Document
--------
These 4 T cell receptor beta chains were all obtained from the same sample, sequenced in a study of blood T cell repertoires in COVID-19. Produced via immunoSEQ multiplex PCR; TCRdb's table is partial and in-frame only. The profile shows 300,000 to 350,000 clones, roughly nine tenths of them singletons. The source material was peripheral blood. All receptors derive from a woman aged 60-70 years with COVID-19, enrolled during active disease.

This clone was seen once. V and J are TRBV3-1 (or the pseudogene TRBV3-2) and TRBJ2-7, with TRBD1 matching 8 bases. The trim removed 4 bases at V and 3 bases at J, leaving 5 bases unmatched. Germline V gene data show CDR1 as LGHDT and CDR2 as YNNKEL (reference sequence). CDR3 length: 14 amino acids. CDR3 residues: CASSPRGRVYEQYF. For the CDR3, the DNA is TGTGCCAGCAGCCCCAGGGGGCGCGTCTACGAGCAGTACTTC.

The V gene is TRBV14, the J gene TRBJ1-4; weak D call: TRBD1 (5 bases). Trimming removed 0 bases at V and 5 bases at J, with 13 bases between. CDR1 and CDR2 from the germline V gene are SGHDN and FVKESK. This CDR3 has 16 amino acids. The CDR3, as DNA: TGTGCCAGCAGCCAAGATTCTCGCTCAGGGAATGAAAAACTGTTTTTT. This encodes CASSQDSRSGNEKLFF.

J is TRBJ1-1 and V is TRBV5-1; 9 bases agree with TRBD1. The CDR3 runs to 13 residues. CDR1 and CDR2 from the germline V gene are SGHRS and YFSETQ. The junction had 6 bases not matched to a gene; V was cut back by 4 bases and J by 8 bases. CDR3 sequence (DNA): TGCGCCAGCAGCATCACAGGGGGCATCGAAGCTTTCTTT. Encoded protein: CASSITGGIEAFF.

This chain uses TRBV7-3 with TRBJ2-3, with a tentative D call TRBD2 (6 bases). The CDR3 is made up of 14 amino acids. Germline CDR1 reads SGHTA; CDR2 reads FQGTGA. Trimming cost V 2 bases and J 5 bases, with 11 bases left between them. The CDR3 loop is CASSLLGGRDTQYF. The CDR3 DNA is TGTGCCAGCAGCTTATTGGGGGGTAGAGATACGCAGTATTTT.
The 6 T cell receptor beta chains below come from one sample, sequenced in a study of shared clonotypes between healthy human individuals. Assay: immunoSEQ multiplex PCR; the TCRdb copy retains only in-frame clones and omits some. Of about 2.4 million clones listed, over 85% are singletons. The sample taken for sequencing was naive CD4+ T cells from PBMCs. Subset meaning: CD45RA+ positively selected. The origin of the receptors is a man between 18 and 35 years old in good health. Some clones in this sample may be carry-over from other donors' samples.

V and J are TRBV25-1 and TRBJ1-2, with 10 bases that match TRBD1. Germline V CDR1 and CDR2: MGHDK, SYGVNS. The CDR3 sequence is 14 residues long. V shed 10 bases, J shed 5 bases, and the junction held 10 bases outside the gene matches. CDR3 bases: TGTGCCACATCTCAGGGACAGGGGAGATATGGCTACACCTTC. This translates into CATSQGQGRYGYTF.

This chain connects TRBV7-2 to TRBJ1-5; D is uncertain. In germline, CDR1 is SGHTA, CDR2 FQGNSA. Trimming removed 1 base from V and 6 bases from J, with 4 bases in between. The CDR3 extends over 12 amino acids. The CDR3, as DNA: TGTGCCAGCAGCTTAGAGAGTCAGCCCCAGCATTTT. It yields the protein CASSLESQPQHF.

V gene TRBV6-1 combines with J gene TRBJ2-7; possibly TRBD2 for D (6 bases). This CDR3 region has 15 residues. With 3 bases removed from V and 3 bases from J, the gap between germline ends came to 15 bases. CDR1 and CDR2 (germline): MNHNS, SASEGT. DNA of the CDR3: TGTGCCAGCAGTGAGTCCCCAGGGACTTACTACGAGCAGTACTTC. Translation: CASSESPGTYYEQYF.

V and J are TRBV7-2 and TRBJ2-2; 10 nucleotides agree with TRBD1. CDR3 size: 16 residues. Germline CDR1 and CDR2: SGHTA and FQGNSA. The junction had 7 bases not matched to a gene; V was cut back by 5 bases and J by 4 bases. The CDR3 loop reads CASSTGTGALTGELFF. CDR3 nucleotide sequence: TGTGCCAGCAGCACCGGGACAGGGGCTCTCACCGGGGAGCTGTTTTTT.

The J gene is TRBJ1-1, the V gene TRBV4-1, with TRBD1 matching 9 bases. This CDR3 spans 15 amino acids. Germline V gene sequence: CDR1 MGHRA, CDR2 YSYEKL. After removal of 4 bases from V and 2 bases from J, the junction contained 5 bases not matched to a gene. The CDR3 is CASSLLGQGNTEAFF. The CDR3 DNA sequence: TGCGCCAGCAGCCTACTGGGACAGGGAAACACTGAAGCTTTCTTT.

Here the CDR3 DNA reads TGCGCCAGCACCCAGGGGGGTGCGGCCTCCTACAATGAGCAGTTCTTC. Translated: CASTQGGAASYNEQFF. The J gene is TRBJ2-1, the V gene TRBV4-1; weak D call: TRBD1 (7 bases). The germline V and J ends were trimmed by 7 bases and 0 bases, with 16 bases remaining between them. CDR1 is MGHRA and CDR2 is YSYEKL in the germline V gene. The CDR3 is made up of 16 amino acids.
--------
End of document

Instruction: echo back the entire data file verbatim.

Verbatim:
These 4 T cell receptor beta chains were all obtained from the same sample, sequenced in a study of blood T cell repertoires in COVID-19. Produced via immunoSEQ multiplex PCR; TCRdb's table is partial and in-frame only. The profile shows 300,000 to 350,000 clones, roughly nine tenths of them singletons. The source material was peripheral blood. All receptors derive from a woman aged 60-70 years with COVID-19, enrolled during active disease.

This clone was seen once. V and J are TRBV3-1 (or the pseudogene TRBV3-2) and TRBJ2-7, with TRBD1 matching 8 bases. The trim removed 4 bases at V and 3 bases at J, leaving 5 bases unmatched. Germline V gene data show CDR1 as LGHDT and CDR2 as YNNKEL (reference sequence). CDR3 length: 14 amino acids. CDR3 residues: CASSPRGRVYEQYF. For the CDR3, the DNA is TGTGCCAGCAGCCCCAGGGGGCGCGTCTACGAGCAGTACTTC.

The V gene is TRBV14, the J gene TRBJ1-4; weak D call: TRBD1 (5 bases). Trimming removed 0 bases at V and 5 bases at J, with 13 bases between. CDR1 and CDR2 from the germline V gene are SGHDN and FVKESK. This CDR3 has 16 amino acids. The CDR3, as DNA: TGTGCCAGCAGCCAAGATTCTCGCTCAGGGAATGAAAAACTGTTTTTT. This encodes CASSQDSRSGNEKLFF.

J is TRBJ1-1 and V is TRBV5-1; 9 bases agree with TRBD1. The CDR3 runs to 13 residues. CDR1 and CDR2 from the germline V gene are SGHRS and YFSETQ. The junction had 6 bases not matched to a gene; V was cut back by 4 bases and J by 8 bases. CDR3 sequence (DNA): TGCGCCAGCAGCATCACAGGGGGCATCGAAGCTTTCTTT. Encoded protein: CASSITGGIEAFF.

This chain uses TRBV7-3 with TRBJ2-3, with a tentative D call TRBD2 (6 bases). The CDR3 is made up of 14 amino acids. Germline CDR1 reads SGHTA; CDR2 reads FQGTGA. Trimming cost V 2 bases and J 5 bases, with 11 bases left between them. The CDR3 loop is CASSLLGGRDTQYF. The CDR3 DNA is TGTGCCAGCAGCTTATTGGGGGGTAGAGATACGCAGTATTTT.
The 6 T cell receptor beta chains below come from one sample, sequenced in a study of shared clonotypes between healthy human individuals. Assay: immunoSEQ multiplex PCR; the TCRdb copy retains only in-frame clones and omits some. Of about 2.4 million clones listed, over 85% are singletons. The sample taken for sequencing was naive CD4+ T cells from PBMCs. Subset meaning: CD45RA+ positively selected. The origin of the receptors is a man between 18 and 35 years old in good health. Some clones in this sample may be carry-over from other donors' samples.

V and J are TRBV25-1 and TRBJ1-2, with 10 bases that match TRBD1. Germline V CDR1 and CDR2: MGHDK, SYGVNS. The CDR3 sequence is 14 residues long. V shed 10 bases, J shed 5 bases, and the junction held 10 bases outside the gene matches. CDR3 bases: TGTGCCACATCTCAGGGACAGGGGAGATATGGCTACACCTTC. This translates into CATSQGQGRYGYTF.

This chain connects TRBV7-2 to TRBJ1-5; D is uncertain. In germline, CDR1 is SGHTA, CDR2 FQGNSA. Trimming removed 1 base from V and 6 bases from J, with 4 bases in between. The CDR3 extends over 12 amino acids. The CDR3, as DNA: TGTGCCAGCAGCTTAGAGAGTCAGCCCCAGCATTTT. It yields the protein CASSLESQPQHF.

V gene TRBV6-1 combines with J gene TRBJ2-7; possibly TRBD2 for D (6 bases). This CDR3 region has 15 residues. With 3 bases removed from V and 3 bases from J, the gap between germline ends came to 15 bases. CDR1 and CDR2 (germline): MNHNS, SASEGT. DNA of the CDR3: TGTGCCAGCAGTGAGTCCCCAGGGACTTACTACGAGCAGTACTTC. Translation: CASSESPGTYYEQYF.

V and J are TRBV7-2 and TRBJ2-2; 10 nucleotides agree with TRBD1. CDR3 size: 16 residues. Germline CDR1 and CDR2: SGHTA and FQGNSA. The junction had 7 bases not matched to a gene; V was cut back by 5 bases and J by 4 bases. The CDR3 loop reads CASSTGTGALTGELFF. CDR3 nucleotide sequence: TGTGCCAGCAGCACCGGGACAGGGGCTCTCACCGGGGAGCTGTTTTTT.

The J gene is TRBJ1-1, the V gene TRBV4-1, with TRBD1 matching 9 bases. This CDR3 spans 15 amino acids. Germline V gene sequence: CDR1 MGHRA, CDR2 YSYEKL. After removal of 4 bases from V and 2 bases from J, the junction contained 5 bases not matched to a gene. The CDR3 is CASSLLGQGNTEAFF. The CDR3 DNA sequence: TGCGCCAGCAGCCTACTGGGACAGGGAAACACTGAAGCTTTCTTT.

Here the CDR3 DNA reads TGCGCCAGCACCCAGGGGGGTGCGGCCTCCTACAATGAGCAGTTCTTC. Translated: CASTQGGAASYNEQFF. The J gene is TRBJ2-1, the V gene TRBV4-1; weak D call: TRBD1 (7 bases). The germline V and J ends were trimmed by 7 bases and 0 bases, with 16 bases remaining between them. CDR1 is MGHRA and CDR2 is YSYEKL in the germline V gene. The CDR3 is made up of 16 amino acids.